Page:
21 September 2012 – Clay-colored Sparrow and Black-and-white Warbler

The north entrance and northwest alcoves were deadly again last night.  This time the victims were an ASY female Black-and-white Warbler and an AHY Clay-colored Sparrow.  The Dickcissel and Lincoln’s Sparrow carcasses have been removed.

Clay-colored Sparrow at the northwest alcove

Female Black-and-white Warbler at the north entrance.

Casualties piling up at the Noble Research Center

 

 

17 September 2012 – another Dickcissel and a Yellow Warbler

The House Wren is still hanging around, but still looks unharmed.  That’s unlike the remains of this Yellow Warbler and this unfortunate Dickcissel.  The Dickcissel was a HY female with a fat score = 3.

16 September 2012 – strange bedfellows, with three new to the study

I was worried being out of town yesterday morning that I would miss important data on a mid-September morning that had been foggy and rainy.  This morning when I got to the NRC, it was clear that my worry was warranted.  There had been a lot of activity at the north entrance since Friday morning.  Here’s what was waiting for me today:

1) Live House Wren – very tame, allowing a close approach but apparently not injured.

2) Live Yellow-breasted Chat – this bird is a first for the project.

I was able to steer the chat away from the building so it should be okay.  The wren – if it’s the same bird I found last week – might be in trouble, but so far it’s too energetic for me to steer anywhere, and it’s most interested in hiding out in the tiniest shrubs around.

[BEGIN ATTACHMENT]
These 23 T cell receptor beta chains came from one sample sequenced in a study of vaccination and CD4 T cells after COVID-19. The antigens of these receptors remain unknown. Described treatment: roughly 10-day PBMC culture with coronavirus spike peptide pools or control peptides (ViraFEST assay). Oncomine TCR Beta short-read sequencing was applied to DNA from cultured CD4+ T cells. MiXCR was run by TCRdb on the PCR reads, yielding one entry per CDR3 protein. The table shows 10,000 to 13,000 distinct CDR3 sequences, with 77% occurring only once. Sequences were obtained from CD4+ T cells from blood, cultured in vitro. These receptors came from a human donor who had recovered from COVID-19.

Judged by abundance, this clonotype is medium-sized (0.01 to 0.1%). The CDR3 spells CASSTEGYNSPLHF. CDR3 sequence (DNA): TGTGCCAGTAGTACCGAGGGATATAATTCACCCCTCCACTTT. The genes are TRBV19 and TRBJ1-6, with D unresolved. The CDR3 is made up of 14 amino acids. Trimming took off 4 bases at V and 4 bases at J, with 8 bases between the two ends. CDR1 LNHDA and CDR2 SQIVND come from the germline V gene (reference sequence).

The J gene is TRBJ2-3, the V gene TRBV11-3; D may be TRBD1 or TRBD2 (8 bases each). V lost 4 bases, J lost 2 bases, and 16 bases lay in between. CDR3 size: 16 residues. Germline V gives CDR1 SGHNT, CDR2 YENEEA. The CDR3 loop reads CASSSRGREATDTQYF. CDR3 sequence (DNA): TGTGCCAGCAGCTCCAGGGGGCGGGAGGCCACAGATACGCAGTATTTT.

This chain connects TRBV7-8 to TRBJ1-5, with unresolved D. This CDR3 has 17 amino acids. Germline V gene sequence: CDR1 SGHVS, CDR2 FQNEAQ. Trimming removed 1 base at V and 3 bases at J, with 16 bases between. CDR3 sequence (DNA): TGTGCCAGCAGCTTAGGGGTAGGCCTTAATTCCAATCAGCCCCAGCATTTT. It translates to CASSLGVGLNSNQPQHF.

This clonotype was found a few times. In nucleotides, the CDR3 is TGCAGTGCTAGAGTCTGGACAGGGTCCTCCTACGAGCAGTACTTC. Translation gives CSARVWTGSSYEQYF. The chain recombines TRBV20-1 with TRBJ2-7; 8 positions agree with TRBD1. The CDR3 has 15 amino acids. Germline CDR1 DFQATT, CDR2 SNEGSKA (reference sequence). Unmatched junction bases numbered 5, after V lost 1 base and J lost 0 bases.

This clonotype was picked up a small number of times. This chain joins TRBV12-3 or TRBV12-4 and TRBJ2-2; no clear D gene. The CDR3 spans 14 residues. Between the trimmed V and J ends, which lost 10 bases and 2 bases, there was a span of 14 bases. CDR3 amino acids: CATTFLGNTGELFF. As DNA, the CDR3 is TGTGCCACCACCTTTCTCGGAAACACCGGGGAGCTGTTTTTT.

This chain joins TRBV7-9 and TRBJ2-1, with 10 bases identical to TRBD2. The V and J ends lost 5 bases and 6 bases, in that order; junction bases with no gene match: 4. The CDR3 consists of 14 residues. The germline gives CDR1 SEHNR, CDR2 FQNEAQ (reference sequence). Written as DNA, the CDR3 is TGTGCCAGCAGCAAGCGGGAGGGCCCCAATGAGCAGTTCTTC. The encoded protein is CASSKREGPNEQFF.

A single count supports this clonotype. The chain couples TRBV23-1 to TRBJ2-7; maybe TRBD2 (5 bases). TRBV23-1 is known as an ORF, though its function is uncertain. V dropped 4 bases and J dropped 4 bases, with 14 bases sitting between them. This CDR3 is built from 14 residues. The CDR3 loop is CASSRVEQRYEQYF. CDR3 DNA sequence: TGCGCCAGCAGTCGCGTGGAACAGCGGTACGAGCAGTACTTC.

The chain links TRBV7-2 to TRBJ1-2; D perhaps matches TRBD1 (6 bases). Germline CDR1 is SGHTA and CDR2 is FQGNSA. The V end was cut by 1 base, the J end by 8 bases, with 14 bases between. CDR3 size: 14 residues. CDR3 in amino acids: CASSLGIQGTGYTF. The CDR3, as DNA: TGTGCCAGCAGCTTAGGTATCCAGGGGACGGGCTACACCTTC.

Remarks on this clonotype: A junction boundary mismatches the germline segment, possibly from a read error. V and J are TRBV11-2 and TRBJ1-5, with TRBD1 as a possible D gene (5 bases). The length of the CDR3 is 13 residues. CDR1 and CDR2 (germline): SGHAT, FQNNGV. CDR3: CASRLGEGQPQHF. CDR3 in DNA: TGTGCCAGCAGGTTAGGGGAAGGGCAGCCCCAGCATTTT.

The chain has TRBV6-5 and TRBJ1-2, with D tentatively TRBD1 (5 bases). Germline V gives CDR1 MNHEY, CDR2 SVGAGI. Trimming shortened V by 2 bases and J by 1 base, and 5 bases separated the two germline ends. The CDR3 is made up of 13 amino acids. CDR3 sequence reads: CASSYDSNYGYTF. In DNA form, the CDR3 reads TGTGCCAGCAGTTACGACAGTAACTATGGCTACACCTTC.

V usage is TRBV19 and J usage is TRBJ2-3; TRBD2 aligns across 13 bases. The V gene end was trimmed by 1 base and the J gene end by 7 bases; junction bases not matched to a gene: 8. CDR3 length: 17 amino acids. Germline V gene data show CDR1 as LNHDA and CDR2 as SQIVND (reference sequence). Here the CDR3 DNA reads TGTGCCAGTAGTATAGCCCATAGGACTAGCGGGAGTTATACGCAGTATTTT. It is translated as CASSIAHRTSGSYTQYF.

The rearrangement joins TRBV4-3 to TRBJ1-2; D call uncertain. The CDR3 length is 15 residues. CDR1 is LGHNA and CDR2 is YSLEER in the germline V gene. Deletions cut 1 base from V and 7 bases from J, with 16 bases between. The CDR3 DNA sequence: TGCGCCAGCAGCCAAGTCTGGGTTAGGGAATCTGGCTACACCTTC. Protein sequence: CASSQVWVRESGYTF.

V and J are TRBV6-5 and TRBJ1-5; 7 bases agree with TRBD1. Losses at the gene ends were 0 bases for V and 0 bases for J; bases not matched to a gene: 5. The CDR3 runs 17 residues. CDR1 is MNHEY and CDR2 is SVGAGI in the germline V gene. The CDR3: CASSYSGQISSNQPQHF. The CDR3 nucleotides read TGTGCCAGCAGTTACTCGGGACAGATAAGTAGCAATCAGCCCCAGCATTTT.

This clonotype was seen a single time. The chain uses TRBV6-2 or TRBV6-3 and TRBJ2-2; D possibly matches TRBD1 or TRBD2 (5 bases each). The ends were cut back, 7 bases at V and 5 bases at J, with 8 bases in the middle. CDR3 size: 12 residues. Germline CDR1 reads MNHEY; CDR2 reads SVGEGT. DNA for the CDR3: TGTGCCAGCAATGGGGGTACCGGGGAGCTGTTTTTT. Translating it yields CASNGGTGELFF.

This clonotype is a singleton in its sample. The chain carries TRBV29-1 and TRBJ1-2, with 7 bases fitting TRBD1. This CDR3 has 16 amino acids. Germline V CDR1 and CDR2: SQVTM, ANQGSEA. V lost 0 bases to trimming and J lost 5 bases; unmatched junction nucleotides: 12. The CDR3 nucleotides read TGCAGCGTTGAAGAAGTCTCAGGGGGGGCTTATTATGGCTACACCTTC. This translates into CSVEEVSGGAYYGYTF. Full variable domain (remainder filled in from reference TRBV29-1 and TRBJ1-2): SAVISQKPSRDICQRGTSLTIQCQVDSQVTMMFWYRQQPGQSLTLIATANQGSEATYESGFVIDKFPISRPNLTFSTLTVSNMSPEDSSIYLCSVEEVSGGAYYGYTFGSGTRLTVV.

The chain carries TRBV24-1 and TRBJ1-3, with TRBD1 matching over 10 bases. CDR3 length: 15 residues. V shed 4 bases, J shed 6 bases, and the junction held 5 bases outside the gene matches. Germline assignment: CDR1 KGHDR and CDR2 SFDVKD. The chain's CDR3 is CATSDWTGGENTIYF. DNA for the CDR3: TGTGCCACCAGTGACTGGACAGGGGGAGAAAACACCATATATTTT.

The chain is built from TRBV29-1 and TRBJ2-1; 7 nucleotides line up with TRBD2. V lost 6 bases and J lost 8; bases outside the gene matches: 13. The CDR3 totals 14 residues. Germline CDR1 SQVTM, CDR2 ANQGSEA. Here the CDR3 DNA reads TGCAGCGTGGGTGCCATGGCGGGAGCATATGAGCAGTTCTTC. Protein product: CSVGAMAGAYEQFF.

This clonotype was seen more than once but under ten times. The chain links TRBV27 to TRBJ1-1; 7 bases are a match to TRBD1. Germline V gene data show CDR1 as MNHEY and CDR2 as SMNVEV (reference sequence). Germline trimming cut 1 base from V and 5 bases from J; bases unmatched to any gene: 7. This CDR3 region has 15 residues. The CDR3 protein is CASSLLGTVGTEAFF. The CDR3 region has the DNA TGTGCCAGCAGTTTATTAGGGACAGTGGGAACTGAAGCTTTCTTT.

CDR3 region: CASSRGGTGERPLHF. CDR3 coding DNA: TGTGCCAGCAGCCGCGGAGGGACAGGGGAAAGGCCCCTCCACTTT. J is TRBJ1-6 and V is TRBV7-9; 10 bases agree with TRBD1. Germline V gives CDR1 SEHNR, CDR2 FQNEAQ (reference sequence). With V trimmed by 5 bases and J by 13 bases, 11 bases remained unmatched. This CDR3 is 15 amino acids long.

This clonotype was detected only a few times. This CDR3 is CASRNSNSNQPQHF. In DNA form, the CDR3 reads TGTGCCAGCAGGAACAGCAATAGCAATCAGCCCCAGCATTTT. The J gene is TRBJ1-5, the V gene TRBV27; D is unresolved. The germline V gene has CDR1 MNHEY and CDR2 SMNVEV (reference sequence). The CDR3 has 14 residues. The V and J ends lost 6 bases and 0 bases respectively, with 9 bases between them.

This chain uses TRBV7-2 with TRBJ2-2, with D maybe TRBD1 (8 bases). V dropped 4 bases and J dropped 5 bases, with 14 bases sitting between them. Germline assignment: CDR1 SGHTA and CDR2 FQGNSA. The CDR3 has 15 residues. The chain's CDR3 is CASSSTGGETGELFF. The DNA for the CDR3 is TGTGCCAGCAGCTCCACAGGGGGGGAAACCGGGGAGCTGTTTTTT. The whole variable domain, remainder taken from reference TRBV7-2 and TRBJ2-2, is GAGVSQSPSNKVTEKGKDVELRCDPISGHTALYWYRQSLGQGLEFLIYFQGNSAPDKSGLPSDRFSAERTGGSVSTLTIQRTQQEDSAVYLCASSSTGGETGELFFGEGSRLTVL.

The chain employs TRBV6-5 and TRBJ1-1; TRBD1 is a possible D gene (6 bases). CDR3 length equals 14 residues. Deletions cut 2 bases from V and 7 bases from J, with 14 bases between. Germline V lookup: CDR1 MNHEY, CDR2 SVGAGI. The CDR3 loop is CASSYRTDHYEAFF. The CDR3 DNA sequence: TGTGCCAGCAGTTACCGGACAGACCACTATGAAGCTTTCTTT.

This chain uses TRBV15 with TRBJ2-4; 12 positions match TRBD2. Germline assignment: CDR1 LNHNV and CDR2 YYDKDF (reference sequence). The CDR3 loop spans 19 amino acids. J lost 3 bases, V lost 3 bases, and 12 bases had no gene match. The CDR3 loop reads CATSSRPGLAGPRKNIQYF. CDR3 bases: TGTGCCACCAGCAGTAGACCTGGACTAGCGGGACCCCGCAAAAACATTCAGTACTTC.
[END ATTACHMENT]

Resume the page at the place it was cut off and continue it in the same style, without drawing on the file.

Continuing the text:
In addition to these two live birds, I found the remains of 3 dead ones:

3) Sora (scavenged) – Identified from these feathers, I can only say that a Sora met it’s end at the building this weekend; I have no way to know if it’s the Sora from Friday that somehow got trapped again.  My policy on found scavenged remains is to assume that the bird was scavenged in less than 24 hours, so it’s a day-0 event in this case.

4) Yellow-breasted Chat (scavenged) – These narrow, olive-edged rectices at 84 mm are just the right length, color, shape, and pattern to convince me that they came from a chat.  I found them just a few meters away from the live chat.  (Day-0 event, as well.)

5) Dickcissel (unscavenged) This Dickcissel has not been touched other than by ants and beetles that’ve started eating away at its back.

And finally . . .

6) Common Yellowthroat (live) – I found this bird in the northwest alcove.  As I struggled to get a look at it before it made its way out of the area, I audibly asked “Are you a yellowthroat?”  “Tchep!” was the answer.

 

For folks keeping track, this was one of the busiest days in the history of this project, with three trapped birds and three casualties.  In addition, three species were new additions to the casualty list:  Sora, Dickcissel, and Yellow-breasted Chat.